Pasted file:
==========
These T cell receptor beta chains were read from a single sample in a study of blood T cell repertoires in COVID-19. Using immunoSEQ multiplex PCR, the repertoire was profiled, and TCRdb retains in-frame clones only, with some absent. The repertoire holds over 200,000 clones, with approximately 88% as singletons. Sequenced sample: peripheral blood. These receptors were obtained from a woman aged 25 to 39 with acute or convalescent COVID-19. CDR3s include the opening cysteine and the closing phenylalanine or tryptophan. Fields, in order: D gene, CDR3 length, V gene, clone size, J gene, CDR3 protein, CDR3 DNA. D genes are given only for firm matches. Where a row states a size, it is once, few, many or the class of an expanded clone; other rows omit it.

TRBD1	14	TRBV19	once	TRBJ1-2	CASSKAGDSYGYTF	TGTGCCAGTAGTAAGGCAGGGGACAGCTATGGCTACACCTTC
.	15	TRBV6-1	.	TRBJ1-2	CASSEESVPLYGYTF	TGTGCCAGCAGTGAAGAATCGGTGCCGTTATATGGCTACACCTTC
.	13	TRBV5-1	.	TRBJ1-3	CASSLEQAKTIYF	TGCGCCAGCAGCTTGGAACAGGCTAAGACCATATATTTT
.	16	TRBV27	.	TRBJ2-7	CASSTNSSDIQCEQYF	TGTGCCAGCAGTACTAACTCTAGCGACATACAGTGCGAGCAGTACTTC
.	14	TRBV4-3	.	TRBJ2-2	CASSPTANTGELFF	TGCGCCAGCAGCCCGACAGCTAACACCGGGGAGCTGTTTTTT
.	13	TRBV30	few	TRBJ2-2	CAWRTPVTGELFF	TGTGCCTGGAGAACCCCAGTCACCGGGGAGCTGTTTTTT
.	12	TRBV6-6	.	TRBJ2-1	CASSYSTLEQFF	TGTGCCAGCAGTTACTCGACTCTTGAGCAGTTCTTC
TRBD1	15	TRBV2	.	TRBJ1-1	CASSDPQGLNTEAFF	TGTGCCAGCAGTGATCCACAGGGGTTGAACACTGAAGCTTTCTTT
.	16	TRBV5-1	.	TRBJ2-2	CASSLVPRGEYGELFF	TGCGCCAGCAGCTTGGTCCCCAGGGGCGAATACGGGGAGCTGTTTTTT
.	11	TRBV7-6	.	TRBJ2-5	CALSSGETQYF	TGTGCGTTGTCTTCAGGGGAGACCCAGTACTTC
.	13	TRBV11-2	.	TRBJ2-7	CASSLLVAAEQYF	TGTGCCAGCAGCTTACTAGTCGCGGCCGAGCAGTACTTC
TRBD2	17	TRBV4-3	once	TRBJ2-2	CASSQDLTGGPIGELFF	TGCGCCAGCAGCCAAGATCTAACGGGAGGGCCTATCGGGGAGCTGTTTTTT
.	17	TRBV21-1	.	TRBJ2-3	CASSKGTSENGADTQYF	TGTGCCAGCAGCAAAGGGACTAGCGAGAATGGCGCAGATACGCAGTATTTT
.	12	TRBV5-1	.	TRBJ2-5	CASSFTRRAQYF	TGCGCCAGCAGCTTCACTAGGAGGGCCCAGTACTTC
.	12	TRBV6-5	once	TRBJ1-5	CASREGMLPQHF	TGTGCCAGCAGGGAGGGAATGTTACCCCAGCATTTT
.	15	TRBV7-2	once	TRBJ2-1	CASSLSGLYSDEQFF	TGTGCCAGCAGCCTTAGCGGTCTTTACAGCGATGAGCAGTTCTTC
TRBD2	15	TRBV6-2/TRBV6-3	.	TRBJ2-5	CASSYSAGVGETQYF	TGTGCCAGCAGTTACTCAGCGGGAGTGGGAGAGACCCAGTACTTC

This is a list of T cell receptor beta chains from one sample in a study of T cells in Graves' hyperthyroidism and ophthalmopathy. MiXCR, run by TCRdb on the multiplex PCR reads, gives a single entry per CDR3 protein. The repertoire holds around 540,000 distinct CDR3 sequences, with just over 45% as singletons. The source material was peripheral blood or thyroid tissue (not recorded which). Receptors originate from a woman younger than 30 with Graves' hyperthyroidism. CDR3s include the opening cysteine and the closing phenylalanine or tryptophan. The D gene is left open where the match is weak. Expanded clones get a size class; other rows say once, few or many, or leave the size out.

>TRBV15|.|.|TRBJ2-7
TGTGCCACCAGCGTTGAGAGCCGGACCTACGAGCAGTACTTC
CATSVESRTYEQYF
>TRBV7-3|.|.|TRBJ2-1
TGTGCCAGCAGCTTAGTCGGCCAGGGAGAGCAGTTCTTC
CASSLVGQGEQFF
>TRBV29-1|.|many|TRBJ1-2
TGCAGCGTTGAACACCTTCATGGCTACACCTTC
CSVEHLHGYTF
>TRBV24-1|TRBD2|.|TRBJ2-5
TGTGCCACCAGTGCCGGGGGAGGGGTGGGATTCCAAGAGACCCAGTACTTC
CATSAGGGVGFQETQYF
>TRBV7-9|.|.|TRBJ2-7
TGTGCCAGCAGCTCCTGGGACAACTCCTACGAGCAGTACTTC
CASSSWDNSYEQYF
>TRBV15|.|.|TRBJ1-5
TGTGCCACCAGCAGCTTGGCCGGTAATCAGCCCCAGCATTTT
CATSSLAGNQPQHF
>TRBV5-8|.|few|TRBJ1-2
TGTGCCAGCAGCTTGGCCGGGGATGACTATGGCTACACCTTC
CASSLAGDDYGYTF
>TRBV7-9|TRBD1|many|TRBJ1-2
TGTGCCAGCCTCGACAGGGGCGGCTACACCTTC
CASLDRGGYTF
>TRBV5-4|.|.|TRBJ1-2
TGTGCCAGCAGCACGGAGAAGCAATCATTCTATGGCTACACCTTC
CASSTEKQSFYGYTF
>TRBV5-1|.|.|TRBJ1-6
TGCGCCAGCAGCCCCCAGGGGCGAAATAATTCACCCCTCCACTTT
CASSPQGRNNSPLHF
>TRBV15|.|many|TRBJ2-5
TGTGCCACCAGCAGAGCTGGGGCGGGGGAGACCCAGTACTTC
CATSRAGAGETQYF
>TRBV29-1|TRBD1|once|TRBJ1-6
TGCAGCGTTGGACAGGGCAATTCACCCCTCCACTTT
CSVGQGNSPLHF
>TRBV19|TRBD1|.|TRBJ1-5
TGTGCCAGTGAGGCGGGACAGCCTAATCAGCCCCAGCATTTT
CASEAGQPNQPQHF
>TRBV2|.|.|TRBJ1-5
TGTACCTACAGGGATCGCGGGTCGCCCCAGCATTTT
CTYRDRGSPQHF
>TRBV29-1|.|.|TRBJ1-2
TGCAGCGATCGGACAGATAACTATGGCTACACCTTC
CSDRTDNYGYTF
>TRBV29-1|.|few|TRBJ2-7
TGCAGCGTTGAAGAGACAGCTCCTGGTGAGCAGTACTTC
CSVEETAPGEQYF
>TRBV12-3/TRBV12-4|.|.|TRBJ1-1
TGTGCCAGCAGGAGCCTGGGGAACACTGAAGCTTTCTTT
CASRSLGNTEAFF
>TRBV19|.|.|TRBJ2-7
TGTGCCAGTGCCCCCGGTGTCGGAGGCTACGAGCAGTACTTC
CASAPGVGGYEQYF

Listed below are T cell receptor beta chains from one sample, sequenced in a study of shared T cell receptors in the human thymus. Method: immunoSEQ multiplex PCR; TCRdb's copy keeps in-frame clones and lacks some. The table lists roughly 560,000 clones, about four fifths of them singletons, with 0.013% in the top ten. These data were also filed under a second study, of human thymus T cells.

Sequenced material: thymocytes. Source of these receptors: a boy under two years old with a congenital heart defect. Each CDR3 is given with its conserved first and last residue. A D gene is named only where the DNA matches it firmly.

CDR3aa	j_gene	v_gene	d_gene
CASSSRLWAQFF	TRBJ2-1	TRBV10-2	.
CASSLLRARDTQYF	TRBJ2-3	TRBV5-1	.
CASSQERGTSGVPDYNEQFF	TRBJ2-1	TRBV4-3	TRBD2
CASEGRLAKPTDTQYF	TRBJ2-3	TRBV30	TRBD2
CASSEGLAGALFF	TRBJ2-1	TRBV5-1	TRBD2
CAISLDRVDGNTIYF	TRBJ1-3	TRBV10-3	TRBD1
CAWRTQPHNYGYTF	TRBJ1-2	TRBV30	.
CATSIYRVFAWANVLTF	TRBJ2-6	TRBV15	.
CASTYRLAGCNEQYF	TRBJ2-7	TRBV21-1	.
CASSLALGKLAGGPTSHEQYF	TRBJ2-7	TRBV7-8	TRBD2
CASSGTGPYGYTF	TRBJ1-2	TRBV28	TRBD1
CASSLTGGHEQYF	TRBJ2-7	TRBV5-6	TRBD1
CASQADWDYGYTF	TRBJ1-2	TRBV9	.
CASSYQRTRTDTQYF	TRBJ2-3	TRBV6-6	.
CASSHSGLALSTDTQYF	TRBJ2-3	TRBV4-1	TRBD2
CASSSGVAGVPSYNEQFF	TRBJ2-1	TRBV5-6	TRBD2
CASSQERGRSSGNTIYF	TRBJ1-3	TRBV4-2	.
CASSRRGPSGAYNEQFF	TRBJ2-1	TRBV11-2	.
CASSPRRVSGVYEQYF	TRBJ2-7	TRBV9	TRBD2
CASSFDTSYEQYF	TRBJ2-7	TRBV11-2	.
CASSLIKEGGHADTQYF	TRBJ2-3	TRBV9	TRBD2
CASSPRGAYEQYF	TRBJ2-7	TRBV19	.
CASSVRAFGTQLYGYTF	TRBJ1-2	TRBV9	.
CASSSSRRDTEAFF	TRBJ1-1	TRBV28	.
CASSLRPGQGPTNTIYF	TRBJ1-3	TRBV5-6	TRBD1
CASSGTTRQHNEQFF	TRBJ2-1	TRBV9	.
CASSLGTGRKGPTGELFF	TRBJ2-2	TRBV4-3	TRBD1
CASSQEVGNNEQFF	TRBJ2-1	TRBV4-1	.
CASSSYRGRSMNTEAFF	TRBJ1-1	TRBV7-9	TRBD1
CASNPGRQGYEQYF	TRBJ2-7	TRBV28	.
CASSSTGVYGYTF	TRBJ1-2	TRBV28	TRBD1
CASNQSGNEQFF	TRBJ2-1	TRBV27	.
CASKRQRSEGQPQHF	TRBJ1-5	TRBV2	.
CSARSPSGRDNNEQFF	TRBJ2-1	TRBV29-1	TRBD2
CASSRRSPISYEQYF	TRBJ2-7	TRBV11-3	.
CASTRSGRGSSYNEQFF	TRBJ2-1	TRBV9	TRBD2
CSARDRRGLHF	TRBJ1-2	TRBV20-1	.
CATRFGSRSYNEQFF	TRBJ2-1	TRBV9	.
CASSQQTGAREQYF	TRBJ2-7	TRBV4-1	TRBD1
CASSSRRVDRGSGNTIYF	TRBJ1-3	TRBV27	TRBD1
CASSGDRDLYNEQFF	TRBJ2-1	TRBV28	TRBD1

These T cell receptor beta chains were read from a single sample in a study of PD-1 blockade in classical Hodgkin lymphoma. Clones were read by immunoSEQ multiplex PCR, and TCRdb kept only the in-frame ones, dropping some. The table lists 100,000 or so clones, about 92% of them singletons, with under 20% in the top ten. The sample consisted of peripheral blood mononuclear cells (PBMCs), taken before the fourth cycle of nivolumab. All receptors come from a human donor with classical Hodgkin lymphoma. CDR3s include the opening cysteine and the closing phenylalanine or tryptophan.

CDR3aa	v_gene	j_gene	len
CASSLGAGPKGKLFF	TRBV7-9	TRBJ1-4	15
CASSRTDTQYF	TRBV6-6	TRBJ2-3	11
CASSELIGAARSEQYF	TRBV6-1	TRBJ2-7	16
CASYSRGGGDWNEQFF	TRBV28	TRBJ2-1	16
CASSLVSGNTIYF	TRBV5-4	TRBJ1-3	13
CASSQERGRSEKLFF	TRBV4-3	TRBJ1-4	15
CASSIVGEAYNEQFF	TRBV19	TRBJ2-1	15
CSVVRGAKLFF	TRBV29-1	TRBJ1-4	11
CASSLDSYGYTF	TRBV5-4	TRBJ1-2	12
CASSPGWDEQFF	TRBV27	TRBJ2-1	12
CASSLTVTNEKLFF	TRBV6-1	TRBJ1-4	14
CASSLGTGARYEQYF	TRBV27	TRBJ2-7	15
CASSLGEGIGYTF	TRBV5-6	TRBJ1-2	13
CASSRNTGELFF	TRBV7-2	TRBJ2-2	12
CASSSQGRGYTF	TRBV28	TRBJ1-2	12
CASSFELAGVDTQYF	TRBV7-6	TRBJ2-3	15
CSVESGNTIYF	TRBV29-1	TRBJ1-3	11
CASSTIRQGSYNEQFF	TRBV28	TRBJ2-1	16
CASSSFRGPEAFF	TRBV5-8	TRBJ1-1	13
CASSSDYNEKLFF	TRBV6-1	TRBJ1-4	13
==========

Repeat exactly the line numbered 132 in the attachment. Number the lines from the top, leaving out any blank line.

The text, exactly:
CASSLGEGIGYTF	TRBV5-6	TRBJ1-2	13